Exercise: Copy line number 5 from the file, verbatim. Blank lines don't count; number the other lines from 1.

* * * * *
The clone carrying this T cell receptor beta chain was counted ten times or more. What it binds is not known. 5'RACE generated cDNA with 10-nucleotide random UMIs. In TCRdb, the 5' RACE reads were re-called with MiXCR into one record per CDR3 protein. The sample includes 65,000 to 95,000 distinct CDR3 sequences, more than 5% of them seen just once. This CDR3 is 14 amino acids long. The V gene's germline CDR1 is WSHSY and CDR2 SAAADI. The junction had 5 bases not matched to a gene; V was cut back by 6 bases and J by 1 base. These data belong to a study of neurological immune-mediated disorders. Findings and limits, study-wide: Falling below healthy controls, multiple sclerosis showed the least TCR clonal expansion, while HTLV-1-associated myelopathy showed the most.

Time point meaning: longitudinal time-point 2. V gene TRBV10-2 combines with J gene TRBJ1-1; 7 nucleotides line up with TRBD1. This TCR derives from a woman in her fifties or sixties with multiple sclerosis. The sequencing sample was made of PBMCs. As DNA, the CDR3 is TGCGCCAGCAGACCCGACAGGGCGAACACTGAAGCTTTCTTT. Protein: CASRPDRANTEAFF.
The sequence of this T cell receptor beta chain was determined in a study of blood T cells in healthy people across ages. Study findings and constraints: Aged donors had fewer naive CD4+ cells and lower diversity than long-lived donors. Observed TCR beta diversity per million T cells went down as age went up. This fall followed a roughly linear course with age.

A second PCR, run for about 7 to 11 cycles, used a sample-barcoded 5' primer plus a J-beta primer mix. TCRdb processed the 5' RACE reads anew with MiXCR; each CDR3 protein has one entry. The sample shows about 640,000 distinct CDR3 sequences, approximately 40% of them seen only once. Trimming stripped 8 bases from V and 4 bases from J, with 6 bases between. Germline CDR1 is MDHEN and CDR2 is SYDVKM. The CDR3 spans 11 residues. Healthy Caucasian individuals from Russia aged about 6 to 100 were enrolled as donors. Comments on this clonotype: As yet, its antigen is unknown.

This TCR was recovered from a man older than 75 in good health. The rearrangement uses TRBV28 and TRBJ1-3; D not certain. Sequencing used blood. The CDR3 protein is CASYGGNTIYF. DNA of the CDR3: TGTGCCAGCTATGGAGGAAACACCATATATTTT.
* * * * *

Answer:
This TCR was recovered from a man older than 75 in good health. The rearrangement uses TRBV28 and TRBJ1-3; D not certain. Sequencing used blood. The CDR3 protein is CASYGGNTIYF. DNA of the CDR3: TGTGCCAGCTATGGAGGAAACACCATATATTTT.